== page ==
Remember the old bumper sticker that proclaimed, “God says it. I believe it. That settles it.”? An updated version might read, “Jesus didn’t say it. I don’t believe it. That settles it.”
From Hollywood celebrities to famous pastors, Jesus’ silence is being cited as the final authority on issues ranging from homosexuality to masturbation to street evangelism. This negative hermeneutic is the logical extreme of Red Letter Christianity.
Red Letter Christians emphasize the words of Jesus printed in red in some modern versions of the Bible. The movement made its official entrance onto the evangelical platform nearly ten years ago, setting out “to take Jesus seriously by endeavoring to live out his radical, counter-cultural teachings as set forth in Scripture, and embracing the lifestyle prescribed in the Sermon on the Mount.”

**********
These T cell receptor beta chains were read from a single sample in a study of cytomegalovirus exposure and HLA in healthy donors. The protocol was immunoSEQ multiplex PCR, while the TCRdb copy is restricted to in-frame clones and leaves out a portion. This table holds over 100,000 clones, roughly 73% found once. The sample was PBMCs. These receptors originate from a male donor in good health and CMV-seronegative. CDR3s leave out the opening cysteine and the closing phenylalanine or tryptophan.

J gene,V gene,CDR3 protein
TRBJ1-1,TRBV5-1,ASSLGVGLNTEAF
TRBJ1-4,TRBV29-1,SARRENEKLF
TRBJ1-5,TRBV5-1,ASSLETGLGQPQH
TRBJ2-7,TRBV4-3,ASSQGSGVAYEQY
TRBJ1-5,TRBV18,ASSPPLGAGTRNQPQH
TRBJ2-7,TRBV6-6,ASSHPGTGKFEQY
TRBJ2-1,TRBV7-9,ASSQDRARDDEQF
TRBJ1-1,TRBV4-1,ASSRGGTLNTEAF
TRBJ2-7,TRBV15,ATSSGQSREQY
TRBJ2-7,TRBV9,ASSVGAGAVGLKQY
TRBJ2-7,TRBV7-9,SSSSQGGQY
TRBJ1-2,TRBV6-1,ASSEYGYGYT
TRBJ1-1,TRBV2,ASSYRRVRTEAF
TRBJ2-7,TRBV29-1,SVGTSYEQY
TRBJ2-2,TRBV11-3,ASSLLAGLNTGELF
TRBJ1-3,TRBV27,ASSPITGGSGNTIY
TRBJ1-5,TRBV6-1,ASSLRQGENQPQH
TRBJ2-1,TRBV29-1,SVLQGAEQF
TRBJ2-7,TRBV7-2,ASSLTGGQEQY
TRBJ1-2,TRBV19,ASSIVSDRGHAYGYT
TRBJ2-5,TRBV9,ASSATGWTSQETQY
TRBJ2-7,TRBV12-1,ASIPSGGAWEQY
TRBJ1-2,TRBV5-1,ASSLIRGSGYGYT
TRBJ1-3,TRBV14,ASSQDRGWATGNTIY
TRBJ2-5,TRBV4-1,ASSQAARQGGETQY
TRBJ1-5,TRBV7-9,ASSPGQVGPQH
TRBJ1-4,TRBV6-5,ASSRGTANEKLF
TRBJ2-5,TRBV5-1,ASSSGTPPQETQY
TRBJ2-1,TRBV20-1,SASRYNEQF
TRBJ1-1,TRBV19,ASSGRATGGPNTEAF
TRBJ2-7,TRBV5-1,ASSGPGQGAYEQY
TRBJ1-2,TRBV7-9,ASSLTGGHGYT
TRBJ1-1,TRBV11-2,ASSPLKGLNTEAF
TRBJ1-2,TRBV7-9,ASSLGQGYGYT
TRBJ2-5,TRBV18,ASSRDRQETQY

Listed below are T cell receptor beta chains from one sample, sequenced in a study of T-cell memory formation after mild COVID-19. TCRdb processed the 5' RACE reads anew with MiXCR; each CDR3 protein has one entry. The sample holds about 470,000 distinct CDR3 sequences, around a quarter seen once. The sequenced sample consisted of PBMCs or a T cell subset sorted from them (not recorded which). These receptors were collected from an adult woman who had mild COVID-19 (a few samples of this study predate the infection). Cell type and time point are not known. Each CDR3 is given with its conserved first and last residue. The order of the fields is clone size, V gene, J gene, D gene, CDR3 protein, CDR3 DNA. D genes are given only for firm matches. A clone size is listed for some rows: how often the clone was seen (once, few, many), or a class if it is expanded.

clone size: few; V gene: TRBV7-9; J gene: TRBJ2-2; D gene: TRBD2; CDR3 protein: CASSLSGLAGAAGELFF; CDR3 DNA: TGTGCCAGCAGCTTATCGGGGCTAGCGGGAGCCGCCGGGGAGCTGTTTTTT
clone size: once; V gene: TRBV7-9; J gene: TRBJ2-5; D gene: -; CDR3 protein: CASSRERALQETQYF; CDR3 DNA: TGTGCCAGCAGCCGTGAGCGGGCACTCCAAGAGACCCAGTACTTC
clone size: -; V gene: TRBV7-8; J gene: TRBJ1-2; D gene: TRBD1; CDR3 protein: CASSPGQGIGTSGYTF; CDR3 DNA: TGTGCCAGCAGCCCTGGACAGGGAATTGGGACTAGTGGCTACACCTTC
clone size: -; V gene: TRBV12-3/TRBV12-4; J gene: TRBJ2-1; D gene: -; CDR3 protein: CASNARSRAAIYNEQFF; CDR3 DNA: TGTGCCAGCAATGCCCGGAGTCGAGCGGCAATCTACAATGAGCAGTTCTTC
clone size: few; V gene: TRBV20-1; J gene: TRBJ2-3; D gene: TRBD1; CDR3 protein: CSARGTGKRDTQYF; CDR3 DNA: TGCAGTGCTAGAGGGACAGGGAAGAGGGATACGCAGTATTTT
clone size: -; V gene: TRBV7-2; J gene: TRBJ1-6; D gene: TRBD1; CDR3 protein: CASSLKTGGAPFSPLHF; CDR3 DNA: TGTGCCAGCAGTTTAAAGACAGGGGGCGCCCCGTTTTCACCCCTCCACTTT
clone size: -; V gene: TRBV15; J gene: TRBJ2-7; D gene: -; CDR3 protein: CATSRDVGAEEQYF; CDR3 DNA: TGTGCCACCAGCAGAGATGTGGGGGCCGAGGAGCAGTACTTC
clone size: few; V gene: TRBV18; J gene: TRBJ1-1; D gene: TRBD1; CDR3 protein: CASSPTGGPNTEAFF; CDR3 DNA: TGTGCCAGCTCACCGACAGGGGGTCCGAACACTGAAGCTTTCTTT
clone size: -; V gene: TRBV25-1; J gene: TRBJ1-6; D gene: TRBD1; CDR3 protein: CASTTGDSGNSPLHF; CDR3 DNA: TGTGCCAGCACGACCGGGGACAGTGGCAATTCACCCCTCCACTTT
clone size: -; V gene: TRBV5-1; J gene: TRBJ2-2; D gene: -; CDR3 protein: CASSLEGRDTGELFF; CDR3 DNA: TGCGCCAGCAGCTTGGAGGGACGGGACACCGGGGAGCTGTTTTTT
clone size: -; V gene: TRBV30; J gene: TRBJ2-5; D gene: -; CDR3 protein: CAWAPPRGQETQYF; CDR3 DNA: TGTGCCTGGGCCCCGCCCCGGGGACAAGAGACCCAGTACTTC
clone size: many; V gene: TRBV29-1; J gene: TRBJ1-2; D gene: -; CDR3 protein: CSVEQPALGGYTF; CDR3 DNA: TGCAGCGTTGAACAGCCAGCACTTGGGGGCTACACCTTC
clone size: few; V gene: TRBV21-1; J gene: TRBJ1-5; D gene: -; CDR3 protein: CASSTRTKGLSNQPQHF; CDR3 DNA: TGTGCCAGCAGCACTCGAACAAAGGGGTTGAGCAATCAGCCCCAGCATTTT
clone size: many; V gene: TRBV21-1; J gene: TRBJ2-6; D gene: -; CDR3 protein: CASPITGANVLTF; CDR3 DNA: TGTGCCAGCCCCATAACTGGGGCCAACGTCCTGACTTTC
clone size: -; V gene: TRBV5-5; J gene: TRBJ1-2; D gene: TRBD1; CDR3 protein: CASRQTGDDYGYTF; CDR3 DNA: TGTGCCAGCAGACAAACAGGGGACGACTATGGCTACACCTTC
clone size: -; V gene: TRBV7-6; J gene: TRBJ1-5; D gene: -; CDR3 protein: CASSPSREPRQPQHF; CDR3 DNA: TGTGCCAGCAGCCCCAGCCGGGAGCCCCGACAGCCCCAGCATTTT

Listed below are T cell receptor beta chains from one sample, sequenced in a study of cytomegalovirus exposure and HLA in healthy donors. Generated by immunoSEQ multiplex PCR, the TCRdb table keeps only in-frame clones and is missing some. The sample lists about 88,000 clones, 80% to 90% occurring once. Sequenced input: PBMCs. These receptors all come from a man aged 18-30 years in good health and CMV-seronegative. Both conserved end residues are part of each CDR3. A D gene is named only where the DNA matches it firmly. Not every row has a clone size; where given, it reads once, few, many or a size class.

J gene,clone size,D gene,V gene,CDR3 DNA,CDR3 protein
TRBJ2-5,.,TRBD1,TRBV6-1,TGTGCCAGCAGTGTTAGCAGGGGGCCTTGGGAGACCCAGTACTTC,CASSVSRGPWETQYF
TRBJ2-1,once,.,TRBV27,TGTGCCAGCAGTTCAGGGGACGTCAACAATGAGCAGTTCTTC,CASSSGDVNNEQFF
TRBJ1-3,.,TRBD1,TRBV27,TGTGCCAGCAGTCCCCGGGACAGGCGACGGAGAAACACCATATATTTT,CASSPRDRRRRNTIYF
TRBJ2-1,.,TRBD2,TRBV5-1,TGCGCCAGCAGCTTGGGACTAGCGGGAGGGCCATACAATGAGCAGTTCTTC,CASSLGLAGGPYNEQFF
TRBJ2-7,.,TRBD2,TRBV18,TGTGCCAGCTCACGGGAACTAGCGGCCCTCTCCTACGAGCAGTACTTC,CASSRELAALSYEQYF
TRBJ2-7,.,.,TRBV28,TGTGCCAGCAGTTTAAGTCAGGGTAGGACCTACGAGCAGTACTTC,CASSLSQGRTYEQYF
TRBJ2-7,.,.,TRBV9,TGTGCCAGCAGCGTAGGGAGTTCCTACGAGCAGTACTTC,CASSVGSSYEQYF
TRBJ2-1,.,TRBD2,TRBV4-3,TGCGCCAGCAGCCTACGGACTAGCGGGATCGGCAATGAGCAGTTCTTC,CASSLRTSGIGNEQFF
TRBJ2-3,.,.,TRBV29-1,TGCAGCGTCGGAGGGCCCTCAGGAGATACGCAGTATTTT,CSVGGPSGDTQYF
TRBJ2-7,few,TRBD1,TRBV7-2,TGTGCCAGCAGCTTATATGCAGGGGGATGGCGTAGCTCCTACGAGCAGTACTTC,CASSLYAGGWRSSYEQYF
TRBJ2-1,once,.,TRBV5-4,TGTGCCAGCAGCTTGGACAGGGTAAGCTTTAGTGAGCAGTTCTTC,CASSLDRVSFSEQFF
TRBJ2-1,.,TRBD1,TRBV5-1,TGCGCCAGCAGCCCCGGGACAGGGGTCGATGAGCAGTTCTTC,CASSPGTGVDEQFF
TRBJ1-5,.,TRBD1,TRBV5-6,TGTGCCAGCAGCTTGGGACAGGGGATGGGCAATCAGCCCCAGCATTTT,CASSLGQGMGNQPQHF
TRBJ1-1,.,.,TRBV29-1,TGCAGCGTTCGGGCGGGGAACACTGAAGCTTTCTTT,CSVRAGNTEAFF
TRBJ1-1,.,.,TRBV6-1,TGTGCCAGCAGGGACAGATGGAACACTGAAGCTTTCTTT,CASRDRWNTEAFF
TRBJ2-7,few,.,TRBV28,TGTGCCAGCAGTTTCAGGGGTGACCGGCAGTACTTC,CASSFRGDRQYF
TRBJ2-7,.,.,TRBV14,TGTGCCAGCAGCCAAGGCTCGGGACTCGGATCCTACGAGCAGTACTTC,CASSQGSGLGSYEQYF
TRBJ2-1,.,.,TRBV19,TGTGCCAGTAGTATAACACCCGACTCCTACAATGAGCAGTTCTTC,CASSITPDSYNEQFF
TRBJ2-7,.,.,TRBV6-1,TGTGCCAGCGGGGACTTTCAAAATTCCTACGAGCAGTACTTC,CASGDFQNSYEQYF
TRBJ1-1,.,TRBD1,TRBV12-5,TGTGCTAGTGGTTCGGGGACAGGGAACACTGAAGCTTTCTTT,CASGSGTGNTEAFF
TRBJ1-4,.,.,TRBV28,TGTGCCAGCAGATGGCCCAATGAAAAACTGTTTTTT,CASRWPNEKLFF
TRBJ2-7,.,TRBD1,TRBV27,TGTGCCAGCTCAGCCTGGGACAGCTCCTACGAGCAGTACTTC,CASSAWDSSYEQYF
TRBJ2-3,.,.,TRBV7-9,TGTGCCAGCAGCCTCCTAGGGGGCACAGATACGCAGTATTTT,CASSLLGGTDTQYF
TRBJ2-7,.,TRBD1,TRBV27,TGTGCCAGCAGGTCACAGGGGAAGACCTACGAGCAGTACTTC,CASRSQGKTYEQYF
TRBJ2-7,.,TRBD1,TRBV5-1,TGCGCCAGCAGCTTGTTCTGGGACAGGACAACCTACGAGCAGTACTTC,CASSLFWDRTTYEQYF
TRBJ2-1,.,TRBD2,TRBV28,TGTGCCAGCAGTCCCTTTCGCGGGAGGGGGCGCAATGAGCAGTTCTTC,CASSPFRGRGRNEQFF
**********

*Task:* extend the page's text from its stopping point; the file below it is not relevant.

Red Letter Christians claim, “You can only understand the rest of the Bible when you read it from the perspective provided by Christ.”
But practice can’t be separated from interpretation.
While the highest levels of biblical and literary hermeneutics seem to confound us, a basic and valid interpretive lens for reading the Bible can be as straightforward as approaching a great literary work. (Of course, as most college freshmen will tell you—and this English professor will confirm—skillful reading of literature doesn’t come naturally. It must be learned.)
The inspired Word of God, the Bible is also a literary work written with artistry, a narrative arc, and themes both major and minor. Just as there are valid and invalid approaches to reading Huckleberry Finn, there are right and wrong ways to read the Bible. ...1
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